Her agency does not sell short-term or some other types of limited-benefit plans.

“I don’t want to have a client come back and say I’ve had a heart attack and have all these unpaid bills,” she said.

 

 

 

Misconceptions About Health Costs When You’re Older

https://theincidentaleconomist.com/wordpress/misconceptions-about-health-costs-when-youre-older/

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Some significant expenses decline as we age: Most mortgages are eventually paid off, and ideally children grow up and become self-supporting.

But health care is one area in which costs are almost certain to rise. After all, one of the original justifications for Medicare — which kicks in at age 65 — is that older people have much higher health care needs and expenses.

But there are a few common misunderstandings about health costswhen people are older, including the idea that money can easily be saved by reducing wasteful end-of-life spending.

Half our lifetime spending on health care is in retirement, even though that represents only about 20 percent of a typical life span. Total health care spending for Americans 65 and older is about $15,000 per year, on average, nearly three times that of working-age Americans.

Don’t expect Medicare to provide complete protection from these expenses.

Traditional Medicare has substantial gaps, leaving Americans on the hook for a lot more than they might expect. It has no cap on how much you can pay out of pocket, for example. Such coverage gaps can be filled — at least in part — by other types of insurance. But some alternatives, such as Medicare Advantage, aren’t accepted by as many doctors or hospitals as accept traditional Medicare.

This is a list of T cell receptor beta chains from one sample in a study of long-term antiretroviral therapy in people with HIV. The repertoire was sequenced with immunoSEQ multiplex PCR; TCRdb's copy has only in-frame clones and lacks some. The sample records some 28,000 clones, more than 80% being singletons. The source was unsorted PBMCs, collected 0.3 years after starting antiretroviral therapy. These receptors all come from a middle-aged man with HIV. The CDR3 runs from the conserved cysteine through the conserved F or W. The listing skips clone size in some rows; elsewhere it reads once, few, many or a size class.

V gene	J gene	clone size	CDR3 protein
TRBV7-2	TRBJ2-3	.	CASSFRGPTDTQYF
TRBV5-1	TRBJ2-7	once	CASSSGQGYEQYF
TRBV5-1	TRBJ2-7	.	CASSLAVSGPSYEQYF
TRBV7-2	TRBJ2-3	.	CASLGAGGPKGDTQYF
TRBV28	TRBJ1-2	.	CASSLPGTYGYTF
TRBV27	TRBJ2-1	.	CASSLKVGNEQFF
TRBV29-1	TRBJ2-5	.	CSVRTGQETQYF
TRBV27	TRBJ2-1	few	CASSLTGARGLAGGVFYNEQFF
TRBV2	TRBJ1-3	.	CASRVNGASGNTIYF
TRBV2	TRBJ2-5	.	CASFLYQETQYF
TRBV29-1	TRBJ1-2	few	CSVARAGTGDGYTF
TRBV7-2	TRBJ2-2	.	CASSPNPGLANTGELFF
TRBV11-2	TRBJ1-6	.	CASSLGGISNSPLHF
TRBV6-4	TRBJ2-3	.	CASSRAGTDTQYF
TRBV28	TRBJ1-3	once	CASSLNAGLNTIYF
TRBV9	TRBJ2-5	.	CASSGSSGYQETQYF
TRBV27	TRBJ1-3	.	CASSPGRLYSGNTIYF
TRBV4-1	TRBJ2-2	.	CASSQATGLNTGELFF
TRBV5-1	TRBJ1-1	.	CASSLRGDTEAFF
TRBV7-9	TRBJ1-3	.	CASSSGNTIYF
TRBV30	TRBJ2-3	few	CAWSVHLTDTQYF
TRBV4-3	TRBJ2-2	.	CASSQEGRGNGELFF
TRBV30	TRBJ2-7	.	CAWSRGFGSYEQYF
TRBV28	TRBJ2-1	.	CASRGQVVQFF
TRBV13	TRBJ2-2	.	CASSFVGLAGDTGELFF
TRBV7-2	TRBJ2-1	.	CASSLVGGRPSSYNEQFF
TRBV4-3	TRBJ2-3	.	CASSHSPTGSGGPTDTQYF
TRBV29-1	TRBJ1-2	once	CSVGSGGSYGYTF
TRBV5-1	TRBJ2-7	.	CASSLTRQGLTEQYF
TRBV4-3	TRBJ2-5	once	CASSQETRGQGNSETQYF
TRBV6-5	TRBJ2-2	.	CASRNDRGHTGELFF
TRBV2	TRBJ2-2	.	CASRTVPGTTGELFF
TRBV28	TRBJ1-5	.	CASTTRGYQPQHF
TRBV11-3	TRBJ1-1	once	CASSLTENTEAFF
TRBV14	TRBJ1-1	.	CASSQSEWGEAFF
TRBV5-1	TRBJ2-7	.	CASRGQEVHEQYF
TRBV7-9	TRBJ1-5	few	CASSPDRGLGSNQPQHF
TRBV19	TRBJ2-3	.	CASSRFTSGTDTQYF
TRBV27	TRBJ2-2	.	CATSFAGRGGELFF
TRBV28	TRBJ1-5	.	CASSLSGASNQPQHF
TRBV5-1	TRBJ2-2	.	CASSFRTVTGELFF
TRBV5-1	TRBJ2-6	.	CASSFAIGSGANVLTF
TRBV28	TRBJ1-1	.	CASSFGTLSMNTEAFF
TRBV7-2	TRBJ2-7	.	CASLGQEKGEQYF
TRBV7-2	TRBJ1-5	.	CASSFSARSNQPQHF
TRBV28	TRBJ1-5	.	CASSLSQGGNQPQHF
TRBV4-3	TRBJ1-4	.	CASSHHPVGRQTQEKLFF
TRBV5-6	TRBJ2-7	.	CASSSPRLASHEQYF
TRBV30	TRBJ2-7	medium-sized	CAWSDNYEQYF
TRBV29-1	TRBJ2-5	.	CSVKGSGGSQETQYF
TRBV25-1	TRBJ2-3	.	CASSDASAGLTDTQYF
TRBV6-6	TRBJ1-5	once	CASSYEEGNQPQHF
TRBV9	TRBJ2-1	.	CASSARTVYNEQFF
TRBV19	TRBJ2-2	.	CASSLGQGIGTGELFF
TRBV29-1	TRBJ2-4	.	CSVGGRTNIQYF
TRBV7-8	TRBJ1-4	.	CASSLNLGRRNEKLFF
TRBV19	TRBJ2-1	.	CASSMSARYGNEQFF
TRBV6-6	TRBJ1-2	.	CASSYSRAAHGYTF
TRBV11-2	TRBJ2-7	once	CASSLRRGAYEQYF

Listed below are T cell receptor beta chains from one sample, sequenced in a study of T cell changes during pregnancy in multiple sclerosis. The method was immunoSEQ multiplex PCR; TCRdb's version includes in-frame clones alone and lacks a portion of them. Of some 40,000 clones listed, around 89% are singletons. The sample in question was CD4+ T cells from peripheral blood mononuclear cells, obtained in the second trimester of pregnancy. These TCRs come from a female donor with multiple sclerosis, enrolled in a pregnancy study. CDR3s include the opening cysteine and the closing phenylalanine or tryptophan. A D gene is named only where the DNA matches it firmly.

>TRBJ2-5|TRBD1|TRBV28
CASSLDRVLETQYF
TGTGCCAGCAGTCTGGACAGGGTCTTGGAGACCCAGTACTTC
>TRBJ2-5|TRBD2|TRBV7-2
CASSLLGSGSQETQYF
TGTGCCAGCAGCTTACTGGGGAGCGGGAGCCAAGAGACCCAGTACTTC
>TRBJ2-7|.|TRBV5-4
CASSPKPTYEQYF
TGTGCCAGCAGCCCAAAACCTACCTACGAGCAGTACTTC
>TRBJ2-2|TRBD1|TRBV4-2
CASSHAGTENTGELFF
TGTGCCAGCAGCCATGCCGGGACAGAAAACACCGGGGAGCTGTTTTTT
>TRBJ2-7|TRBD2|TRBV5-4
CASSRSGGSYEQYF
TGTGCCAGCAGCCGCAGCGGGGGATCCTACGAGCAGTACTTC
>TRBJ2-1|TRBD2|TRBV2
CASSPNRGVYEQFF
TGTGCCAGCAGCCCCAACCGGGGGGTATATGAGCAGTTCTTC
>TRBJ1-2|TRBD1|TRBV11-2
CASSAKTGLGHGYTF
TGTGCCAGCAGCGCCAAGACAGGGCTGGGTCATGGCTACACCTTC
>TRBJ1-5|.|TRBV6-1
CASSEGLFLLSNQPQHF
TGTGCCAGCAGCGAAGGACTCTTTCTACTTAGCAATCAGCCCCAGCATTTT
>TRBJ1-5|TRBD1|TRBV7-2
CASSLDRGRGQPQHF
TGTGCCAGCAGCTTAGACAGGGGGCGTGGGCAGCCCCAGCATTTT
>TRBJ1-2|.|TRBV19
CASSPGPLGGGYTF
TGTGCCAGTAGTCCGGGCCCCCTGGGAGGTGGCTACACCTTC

On average, retirees directly pay for about one-fifth of their total health care spending. Some spend much more.

One huge expense no Medicare plans cover is long-term care in a nursing home.

Over half of retirement-age adults will eventually need long-term care, which can cost as much as $90,000 per year at a nursing home. Although most who enter a nursing home don’t stay long, 5 percent of the population stays for more than four years. You can buy separate coverage outside the Medicare program for this, but the premiums can be high, especially if you wait until near retirement to buy.

Although Medicare is thought of as the source of health care coverage for retirees, Medicaid plays a crucial role.

Medicaid, the joint federal-state heath financing program for low-income people, has long been the nation’s main financial backstop for long-term care. Over 60 percent of nursing home residents have Medicaid coverage, and over half of the nation’s long-term care is funded by the program.

That isn’t because most people who require long-term care have low incomes. It’s because long-term care is so expensive that those needing it can frequently deplete their financial resources and then must turn to Medicaid.